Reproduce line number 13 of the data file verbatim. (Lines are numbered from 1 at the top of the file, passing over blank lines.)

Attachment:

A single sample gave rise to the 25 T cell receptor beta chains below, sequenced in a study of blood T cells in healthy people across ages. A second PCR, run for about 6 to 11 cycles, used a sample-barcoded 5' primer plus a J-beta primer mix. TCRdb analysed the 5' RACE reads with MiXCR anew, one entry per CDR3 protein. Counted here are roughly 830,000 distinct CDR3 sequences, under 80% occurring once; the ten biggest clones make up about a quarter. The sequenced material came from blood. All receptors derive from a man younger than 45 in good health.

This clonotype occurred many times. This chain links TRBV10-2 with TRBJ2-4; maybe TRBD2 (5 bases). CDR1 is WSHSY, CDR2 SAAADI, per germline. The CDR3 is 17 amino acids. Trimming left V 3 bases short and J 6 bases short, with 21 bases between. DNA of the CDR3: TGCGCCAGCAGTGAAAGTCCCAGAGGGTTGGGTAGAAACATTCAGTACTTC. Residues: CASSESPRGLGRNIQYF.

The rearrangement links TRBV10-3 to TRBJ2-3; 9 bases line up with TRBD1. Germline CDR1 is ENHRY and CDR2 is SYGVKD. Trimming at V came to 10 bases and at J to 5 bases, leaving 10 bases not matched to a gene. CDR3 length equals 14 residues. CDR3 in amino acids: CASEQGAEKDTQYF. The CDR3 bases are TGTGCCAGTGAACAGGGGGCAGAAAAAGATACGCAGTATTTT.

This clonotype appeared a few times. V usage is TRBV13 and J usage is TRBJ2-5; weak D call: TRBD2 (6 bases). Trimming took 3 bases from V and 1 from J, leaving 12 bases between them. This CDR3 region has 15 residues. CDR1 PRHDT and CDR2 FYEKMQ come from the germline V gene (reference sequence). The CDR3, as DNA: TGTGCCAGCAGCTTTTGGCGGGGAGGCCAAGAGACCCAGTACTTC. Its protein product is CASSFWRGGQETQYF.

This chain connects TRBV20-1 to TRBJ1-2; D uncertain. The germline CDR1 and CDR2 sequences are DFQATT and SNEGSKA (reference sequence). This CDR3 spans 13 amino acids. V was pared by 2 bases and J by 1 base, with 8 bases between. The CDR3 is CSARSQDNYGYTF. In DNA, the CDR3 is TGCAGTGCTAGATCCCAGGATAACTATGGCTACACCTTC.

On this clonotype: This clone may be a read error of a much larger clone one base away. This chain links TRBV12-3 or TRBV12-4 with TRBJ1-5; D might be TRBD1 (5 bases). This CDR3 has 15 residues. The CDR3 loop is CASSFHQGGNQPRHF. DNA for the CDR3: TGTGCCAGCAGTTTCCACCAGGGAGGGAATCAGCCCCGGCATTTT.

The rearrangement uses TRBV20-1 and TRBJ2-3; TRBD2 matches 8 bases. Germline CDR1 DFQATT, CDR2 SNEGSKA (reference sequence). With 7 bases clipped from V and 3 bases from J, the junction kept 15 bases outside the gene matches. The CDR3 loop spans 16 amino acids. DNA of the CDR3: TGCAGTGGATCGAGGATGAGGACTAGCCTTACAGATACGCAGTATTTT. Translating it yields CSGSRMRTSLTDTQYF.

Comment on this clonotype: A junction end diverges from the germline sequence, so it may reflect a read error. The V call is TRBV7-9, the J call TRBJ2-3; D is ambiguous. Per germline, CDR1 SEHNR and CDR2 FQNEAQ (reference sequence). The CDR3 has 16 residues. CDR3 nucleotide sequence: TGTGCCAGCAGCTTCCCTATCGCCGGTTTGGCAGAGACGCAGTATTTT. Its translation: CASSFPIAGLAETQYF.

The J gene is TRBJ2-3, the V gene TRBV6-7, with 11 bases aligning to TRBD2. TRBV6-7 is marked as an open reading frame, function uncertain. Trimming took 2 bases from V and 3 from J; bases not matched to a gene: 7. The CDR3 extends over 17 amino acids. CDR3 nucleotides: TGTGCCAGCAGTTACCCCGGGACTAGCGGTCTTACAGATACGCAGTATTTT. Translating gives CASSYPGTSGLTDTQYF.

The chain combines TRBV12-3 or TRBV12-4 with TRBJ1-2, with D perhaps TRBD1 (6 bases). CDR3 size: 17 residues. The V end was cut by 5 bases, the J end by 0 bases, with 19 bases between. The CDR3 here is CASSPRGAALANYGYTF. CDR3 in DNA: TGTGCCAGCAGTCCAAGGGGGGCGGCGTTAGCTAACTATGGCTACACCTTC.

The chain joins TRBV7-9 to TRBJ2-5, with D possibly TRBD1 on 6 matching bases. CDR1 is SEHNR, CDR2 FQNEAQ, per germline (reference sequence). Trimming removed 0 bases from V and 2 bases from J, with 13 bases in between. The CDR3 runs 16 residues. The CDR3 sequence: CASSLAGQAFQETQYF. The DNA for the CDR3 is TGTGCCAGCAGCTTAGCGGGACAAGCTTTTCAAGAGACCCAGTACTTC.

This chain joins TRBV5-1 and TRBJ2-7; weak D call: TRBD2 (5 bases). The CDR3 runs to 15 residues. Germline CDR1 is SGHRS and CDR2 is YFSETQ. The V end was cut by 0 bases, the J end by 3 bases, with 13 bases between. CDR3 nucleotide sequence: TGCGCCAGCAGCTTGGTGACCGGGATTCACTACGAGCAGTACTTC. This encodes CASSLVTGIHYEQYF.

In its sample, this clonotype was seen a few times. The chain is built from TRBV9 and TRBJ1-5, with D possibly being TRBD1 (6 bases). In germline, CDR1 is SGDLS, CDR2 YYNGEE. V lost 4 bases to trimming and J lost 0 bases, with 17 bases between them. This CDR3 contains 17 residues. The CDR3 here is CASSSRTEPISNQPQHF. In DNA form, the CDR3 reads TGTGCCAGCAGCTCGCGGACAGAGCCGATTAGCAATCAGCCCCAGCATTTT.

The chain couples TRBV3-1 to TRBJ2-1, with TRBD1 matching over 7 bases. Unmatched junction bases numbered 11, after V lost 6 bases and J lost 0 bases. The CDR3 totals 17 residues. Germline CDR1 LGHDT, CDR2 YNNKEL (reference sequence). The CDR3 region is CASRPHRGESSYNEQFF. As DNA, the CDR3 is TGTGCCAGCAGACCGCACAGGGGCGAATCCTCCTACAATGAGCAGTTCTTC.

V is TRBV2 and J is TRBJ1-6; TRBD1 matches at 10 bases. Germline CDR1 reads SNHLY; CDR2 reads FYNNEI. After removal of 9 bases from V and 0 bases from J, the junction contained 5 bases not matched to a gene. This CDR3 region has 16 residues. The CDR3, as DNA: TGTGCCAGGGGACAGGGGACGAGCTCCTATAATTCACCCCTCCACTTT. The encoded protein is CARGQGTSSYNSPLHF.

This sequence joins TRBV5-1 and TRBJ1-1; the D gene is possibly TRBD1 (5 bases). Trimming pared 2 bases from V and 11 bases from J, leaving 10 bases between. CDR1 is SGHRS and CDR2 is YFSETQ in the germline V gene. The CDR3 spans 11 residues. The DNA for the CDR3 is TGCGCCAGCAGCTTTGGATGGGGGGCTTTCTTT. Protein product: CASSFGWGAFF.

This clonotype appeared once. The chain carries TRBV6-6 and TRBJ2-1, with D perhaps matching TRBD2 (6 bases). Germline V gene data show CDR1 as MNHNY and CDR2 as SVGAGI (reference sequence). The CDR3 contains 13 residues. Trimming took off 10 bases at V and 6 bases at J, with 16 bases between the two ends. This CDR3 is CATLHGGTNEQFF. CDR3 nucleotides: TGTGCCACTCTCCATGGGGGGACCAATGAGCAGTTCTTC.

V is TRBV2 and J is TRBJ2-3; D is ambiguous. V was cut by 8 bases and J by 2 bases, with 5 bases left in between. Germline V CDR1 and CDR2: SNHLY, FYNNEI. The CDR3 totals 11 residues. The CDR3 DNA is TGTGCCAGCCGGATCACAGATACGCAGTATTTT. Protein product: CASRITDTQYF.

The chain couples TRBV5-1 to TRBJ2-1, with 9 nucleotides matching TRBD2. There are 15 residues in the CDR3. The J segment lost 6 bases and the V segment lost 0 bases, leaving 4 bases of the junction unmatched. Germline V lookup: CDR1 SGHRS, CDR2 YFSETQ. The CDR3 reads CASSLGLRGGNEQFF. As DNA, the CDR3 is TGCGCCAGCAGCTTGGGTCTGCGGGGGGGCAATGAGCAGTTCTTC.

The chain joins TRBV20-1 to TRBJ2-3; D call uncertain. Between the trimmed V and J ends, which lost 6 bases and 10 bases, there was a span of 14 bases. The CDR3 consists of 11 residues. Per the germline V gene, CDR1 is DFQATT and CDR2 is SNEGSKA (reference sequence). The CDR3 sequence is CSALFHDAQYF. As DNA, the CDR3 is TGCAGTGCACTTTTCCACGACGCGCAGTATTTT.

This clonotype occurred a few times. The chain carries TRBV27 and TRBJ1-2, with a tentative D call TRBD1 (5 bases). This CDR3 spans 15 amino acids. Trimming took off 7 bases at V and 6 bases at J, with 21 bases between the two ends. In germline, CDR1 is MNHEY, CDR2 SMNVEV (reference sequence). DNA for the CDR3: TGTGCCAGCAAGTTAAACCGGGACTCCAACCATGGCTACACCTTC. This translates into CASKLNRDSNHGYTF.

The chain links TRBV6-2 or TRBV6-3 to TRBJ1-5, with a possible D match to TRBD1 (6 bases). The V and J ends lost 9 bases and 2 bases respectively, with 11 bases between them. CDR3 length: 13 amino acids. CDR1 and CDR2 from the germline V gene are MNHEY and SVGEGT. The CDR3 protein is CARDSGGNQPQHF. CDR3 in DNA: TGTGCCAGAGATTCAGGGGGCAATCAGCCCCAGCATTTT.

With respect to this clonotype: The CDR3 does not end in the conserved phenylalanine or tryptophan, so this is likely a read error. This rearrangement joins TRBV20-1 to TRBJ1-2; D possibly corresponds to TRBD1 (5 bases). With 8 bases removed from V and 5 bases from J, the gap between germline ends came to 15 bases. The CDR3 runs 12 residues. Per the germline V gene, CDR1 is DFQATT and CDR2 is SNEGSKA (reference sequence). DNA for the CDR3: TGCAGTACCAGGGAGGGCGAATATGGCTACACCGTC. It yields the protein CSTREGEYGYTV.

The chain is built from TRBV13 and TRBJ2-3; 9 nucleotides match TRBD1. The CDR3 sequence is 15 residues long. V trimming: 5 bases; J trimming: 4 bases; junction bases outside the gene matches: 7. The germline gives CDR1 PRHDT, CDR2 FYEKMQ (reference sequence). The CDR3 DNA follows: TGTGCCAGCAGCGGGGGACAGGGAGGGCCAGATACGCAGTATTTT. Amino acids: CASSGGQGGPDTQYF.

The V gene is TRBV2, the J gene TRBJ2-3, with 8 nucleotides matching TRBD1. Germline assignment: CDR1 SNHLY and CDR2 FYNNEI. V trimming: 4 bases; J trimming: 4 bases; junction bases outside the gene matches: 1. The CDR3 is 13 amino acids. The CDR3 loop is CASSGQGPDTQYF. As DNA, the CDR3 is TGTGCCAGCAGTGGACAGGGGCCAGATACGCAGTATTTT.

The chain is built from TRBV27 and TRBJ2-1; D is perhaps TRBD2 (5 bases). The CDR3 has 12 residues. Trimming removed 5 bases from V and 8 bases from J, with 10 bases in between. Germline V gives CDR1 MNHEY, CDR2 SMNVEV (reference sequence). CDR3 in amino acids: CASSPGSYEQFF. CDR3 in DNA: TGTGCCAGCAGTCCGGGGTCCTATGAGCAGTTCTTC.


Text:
In its sample, this clonotype was seen a few times. The chain is built from TRBV9 and TRBJ1-5, with D possibly being TRBD1 (6 bases). In germline, CDR1 is SGDLS, CDR2 YYNGEE. V lost 4 bases to trimming and J lost 0 bases, with 17 bases between them. This CDR3 contains 17 residues. The CDR3 here is CASSSRTEPISNQPQHF. In DNA form, the CDR3 reads TGTGCCAGCAGCTCGCGGACAGAGCCGATTAGCAATCAGCCCCAGCATTTT.